Tennessee House Speaker Cameron Sexton has appointed State Rep. Clay Doggett, R-Pulaski, to a special committee to examine the adequacy of criminal sentencing and supervision following an uptick in serious violent crimes in Memphis.  

Created by the Speakers of the House and Senate, the joint ad hoc committee will review guidelines relevant to the supervision, investigation and release of individuals who commit crimes in Tennessee.

The announcement came days after a Memphis kindergarten teacher was kidnapped while jogging and later found murdered. In an unrelated incident Sept. 7, a mass shooter live-streamed the killing of four people on social media. Memphis residents were urged to shelter in place until the shooter was apprehended. The suspects in both cases are ex-felons recently released from prison. 

“Tennessee will not tolerate the kind of shocking violence that is crippling the city of Memphis,” Doggett said. “I have great faith that we will use every tool, every resource and every available bed in our prisons if we must to ensure citizens in every corner of our state are safe from evil, violent repeat offenders.”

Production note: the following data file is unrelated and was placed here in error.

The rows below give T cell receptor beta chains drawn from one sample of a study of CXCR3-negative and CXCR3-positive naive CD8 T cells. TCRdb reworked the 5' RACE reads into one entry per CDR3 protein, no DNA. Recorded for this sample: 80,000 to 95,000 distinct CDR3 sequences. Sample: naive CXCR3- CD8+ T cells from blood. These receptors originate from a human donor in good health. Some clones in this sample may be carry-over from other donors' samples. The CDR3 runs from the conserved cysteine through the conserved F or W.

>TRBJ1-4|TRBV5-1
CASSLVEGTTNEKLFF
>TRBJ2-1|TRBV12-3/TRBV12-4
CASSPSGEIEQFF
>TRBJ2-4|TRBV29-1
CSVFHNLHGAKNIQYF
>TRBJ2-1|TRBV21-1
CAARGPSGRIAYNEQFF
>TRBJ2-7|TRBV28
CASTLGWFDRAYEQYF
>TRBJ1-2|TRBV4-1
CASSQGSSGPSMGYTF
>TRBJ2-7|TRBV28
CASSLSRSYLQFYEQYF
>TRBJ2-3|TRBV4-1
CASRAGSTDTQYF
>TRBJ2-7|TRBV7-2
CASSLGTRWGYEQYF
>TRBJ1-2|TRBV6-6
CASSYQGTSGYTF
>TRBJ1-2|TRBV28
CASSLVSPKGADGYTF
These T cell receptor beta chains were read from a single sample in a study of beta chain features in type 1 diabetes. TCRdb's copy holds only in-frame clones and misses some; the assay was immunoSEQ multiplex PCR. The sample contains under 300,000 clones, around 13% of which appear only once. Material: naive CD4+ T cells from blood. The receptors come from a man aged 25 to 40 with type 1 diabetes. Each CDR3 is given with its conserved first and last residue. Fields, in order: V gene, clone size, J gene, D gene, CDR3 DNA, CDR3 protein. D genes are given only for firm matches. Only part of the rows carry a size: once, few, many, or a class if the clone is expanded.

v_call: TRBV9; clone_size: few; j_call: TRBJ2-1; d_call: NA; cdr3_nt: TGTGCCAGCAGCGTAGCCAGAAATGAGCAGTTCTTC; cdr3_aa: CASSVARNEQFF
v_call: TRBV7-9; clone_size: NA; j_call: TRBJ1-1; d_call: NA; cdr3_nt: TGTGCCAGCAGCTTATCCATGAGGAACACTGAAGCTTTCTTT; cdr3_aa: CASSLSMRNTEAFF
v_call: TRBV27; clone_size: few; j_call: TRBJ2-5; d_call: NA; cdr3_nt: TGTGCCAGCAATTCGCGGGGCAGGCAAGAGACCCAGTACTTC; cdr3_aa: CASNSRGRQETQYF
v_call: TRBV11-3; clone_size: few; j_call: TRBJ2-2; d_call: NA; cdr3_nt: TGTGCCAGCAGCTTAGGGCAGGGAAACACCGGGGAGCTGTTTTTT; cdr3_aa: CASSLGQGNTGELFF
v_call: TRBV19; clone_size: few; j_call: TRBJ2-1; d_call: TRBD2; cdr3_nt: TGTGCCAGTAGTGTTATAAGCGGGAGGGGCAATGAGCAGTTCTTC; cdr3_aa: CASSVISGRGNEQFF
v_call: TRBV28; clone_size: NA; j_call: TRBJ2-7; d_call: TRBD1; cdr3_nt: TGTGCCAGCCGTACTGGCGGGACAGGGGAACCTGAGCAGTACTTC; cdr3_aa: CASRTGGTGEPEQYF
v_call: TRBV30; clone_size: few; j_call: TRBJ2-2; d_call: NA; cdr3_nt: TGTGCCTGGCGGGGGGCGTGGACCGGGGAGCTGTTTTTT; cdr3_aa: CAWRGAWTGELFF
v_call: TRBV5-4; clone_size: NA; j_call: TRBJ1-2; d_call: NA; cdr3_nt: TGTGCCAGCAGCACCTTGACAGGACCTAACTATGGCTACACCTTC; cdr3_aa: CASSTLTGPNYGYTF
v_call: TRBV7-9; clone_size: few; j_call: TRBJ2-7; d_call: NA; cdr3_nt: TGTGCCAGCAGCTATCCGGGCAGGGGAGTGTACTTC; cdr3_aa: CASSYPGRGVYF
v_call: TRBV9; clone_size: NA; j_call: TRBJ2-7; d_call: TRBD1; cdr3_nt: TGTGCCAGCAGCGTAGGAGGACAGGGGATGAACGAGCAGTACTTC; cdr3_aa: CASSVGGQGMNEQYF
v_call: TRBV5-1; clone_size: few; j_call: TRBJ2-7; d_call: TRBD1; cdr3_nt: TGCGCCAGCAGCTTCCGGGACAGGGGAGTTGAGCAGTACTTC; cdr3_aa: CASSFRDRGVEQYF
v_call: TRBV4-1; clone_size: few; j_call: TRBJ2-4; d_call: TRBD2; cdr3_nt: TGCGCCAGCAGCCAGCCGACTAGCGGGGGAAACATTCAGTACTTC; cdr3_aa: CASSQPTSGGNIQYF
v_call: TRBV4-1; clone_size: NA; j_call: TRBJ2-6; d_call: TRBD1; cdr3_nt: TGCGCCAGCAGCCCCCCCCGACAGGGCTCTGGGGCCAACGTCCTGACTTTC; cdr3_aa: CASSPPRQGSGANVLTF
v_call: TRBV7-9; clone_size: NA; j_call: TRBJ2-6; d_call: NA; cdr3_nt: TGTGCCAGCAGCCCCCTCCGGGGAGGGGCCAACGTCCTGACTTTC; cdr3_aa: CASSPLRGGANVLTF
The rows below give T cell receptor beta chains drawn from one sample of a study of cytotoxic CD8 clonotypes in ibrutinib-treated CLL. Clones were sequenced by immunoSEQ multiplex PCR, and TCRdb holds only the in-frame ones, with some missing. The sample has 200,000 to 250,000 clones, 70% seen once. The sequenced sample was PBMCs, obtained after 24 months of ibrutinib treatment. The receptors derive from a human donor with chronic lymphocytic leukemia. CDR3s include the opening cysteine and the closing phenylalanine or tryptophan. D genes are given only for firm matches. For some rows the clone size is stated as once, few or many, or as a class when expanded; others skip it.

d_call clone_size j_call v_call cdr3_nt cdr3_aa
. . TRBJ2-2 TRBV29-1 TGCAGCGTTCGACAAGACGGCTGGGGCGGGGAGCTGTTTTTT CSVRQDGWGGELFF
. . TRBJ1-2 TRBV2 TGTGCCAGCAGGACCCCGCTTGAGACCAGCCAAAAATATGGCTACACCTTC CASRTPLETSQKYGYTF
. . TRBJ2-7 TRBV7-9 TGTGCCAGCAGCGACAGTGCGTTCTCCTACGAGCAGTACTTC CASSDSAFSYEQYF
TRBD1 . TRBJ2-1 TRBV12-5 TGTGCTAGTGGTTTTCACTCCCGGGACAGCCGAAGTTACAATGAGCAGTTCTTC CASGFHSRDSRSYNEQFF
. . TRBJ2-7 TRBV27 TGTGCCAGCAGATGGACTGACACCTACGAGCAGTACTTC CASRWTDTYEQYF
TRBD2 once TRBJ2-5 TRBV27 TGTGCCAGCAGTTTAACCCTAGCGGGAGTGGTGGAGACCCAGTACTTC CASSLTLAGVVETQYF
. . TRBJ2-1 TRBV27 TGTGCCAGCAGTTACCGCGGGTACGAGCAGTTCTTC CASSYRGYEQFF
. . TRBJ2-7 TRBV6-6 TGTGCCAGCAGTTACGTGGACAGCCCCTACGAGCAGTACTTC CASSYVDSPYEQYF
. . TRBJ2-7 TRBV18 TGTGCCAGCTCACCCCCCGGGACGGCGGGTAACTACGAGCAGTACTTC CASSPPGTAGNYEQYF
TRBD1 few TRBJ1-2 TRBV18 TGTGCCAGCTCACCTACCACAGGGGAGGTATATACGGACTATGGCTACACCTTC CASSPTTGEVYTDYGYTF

The Tennessee General Assembly this year passed truth in sentencing reform that now requires offenders convicted in eight categories of violent crimes to serve 100 percent of their court-imposed sentences. These include attempted first and second-degree murder, vehicular homicide resulting from driver intoxication, aggravated vehicular homicide, especially aggravated kidnapping, especially aggravated robbery, carjacking and especially aggravated burglary. The law went into effect July 1. 

“Clay Doggett is an effective, committed leader as chairman of the House Criminal Justice Subcommittee, and he has continued fighting for proven measures that support victims and their families,” Sexton said. “His extensive knowledge and effective partnership with members of local and state law enforcement will prove invaluable for committee members as we all continue working together to reduce violent crime in communities across the state. I appreciate Clay’s willingness to serve on this committee, and I know he will do an incredible job.” 

The committee will recommend what further legislative action is needed to provide additional safeguards that protect the public from repeat violent offenders. 

The Joint Ad Hoc Committee to Review the Adequacy of the Supervision, Investigation and Release of Criminal Defendants is expected to announce its first meeting in the coming weeks. Committee meeting schedules are posted on the Tennessee General Assembly’s website at capitol.tn.gov.

—House Republican Caucus

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